Before we start, you should already know the basics of all the instructions and how the tape works. If you don't already code and don't have pain killers for the headache you will get, turn away now.

One of the most common structures you will see in brainfuck code is a while loop that decrements one each iteration. For example, if cell starts at 20 then the contents of the loop are executed 20 times and after the last iteration cell is 0.

Here we have the loop above but add 3 to the cell to the right. The slide includes the equivalent c code. The code [>+++<-] effectively multiplies the first cell by 3, stores it in the second cell, and the first cell is 0.

A common problem is having to re-code the same operations but with different variable locations on the tape, to make this easier we create templates with named variables.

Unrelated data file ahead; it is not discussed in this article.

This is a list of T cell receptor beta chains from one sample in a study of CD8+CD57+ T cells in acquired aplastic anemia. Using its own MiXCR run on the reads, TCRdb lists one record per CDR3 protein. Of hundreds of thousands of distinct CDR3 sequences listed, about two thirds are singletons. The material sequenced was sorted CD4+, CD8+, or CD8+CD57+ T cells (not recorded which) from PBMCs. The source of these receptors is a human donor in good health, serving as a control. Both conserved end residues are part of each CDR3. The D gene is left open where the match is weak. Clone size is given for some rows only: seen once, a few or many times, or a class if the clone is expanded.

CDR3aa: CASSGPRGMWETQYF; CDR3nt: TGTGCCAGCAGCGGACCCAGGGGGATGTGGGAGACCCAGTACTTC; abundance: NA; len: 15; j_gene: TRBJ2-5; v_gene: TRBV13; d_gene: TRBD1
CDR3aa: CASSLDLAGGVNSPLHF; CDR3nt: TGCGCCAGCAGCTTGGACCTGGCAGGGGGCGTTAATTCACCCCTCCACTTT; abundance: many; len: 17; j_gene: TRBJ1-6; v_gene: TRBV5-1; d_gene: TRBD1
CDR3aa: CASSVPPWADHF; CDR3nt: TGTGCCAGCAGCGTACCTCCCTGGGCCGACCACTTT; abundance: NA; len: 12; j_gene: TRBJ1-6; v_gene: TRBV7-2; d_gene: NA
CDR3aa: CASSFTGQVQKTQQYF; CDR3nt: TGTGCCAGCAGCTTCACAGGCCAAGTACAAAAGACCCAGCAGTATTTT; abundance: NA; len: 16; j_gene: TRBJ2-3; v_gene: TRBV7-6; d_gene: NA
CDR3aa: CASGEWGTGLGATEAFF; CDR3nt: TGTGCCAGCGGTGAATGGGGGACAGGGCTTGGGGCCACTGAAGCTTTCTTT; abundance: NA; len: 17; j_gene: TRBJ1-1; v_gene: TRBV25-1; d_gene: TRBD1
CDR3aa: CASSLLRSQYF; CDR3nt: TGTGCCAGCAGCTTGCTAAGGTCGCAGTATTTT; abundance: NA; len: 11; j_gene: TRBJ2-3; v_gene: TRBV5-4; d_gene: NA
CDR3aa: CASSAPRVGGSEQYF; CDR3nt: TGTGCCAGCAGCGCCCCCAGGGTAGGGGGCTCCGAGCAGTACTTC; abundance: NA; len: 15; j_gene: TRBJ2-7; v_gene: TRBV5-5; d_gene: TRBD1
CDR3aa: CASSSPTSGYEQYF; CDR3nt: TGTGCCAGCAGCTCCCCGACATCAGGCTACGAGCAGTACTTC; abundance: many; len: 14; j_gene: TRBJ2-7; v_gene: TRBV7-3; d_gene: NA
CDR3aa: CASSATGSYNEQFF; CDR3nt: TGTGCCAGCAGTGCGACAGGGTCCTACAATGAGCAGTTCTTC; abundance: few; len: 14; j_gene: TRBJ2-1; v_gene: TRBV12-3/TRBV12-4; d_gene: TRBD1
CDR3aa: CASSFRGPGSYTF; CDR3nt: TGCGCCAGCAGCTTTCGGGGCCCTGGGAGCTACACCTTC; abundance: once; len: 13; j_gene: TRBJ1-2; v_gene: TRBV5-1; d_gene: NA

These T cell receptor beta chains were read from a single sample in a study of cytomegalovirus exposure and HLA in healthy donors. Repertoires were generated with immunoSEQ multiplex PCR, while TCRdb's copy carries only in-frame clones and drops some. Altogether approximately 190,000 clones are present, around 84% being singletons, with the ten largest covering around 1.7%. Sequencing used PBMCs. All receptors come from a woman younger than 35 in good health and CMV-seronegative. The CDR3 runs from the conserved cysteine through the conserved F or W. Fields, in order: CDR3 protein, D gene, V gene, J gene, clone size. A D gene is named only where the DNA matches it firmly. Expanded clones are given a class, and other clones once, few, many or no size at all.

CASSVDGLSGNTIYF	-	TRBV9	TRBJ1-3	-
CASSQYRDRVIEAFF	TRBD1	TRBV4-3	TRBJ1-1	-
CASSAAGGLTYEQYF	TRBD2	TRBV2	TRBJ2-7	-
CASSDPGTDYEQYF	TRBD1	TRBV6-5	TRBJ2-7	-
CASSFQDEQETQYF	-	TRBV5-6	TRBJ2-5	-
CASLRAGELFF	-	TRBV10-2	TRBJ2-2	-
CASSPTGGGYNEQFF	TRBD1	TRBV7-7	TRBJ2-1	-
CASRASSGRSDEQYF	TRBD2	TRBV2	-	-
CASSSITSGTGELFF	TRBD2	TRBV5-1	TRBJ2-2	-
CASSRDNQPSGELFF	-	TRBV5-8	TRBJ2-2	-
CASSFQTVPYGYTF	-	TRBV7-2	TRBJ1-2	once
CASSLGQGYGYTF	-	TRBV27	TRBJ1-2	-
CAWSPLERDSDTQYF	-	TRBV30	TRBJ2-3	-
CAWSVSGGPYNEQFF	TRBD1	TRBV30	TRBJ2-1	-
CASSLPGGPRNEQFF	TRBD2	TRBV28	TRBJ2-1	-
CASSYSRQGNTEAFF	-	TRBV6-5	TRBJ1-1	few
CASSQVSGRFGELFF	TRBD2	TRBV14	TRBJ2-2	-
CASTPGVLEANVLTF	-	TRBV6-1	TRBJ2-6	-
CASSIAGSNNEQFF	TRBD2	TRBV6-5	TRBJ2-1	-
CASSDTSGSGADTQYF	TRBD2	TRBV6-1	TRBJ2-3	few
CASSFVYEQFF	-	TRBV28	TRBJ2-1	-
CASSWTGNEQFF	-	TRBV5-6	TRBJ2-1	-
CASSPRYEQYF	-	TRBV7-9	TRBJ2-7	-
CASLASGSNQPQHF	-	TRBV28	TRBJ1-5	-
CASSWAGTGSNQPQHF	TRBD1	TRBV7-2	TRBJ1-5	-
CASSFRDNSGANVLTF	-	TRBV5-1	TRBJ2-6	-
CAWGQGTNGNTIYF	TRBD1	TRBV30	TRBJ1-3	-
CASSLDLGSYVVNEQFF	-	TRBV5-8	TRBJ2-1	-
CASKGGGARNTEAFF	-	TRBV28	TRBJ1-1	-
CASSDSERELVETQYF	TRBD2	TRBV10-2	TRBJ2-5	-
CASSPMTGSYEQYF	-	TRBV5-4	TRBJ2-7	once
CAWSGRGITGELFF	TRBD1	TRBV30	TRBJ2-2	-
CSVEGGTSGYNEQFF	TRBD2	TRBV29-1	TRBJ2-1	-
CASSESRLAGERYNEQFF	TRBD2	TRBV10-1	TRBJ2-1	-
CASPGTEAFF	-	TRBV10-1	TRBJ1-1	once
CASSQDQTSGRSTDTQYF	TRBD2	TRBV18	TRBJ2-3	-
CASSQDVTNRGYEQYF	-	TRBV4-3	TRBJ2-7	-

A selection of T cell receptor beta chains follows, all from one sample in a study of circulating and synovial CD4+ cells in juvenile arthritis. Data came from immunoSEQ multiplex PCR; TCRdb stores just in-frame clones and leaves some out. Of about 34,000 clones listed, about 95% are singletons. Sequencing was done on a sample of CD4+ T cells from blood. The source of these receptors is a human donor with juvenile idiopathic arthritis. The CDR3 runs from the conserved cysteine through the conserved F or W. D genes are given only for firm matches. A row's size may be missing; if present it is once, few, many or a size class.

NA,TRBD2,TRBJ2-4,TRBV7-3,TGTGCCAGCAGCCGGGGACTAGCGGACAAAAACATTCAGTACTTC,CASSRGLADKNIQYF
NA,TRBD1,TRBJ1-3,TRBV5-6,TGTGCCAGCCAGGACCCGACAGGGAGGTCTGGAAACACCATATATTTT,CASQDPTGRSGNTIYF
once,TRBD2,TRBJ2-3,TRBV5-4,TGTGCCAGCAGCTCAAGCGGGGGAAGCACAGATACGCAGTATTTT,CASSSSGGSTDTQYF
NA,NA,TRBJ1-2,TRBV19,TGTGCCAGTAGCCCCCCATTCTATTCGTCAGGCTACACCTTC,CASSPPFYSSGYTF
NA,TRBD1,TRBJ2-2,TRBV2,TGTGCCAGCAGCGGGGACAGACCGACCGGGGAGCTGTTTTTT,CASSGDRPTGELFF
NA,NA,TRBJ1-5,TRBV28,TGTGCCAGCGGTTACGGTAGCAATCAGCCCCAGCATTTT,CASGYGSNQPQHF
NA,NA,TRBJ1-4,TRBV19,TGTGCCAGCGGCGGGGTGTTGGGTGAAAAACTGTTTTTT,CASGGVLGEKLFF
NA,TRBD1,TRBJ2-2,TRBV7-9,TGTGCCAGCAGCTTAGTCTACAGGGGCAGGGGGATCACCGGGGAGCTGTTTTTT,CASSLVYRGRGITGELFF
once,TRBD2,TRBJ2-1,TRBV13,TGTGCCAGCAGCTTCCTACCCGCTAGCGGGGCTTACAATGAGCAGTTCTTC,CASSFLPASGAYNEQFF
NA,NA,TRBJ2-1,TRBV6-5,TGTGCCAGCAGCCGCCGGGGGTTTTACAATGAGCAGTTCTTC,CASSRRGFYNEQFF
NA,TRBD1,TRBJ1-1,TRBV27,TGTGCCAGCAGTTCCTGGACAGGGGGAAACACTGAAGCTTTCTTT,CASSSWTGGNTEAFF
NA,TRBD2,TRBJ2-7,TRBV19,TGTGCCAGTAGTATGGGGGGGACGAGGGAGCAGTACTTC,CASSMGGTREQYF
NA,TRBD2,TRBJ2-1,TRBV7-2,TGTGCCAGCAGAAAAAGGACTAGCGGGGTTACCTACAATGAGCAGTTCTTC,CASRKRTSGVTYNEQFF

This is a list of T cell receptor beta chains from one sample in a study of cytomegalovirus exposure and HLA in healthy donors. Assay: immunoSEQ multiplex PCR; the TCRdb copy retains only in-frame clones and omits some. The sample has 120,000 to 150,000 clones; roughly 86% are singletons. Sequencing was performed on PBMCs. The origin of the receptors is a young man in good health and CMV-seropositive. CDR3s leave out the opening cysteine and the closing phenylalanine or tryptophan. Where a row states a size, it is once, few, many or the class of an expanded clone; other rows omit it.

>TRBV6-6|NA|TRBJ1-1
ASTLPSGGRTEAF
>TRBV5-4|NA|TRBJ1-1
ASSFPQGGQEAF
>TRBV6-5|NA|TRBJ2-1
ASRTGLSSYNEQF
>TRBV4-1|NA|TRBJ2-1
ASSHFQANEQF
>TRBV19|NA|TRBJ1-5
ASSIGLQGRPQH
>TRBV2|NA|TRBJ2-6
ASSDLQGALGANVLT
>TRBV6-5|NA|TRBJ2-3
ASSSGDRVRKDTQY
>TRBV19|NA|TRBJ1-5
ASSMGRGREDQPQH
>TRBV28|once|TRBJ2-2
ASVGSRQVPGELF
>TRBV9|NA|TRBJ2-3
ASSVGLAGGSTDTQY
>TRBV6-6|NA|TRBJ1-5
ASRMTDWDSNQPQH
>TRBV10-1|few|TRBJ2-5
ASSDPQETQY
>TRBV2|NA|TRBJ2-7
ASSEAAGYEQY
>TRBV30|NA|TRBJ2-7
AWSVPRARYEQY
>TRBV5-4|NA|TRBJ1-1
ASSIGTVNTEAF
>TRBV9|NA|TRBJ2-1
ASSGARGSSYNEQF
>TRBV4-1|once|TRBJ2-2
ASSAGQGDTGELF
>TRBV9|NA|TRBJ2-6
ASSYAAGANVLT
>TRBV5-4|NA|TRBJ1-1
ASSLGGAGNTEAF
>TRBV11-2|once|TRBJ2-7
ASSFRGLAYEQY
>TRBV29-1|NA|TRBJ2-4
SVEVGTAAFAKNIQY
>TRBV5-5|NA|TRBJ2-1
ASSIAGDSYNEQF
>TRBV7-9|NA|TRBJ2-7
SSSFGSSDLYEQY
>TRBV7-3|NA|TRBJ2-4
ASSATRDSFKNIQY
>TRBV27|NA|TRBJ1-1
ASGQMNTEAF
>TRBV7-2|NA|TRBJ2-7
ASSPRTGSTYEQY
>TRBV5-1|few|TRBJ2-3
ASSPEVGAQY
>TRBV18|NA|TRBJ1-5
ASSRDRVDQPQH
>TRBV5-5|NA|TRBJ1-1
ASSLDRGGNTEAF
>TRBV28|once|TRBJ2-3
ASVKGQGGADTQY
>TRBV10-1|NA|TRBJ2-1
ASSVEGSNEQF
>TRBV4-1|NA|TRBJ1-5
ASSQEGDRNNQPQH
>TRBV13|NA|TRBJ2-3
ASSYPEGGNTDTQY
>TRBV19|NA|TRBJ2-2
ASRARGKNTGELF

Templates use letters to indicate where the current pointer is on the tape, when compiling templates you use < and > to move the pointer to the variable

For example we want to compile x[y+x-] and the layout of our tape is x, y where x is tape[0] and y is tape[1]: Since we always start at tape[0] the first x is redundant and does not compile into anything. The second letter in the template is y, since we are at tape[0] and want to go to tape[1] we add a >. The third letter is x again, since the current pointer is y we add a <. This compiles to [>+<-]

Below that is a more complex example, you can use the same steps to turn x[y+z+x-]z[x+z-] with tape x, y, z into [>+>+<<-]>>[<<+>>-].

In this post ill be using templates to make code easier to read as you dont have to worry about tracking the pointer position as you read.

The most common template you use simply moves one cell to another and destroys the original cell. Here we show the template being used with different stack configurations and the equivalent C code.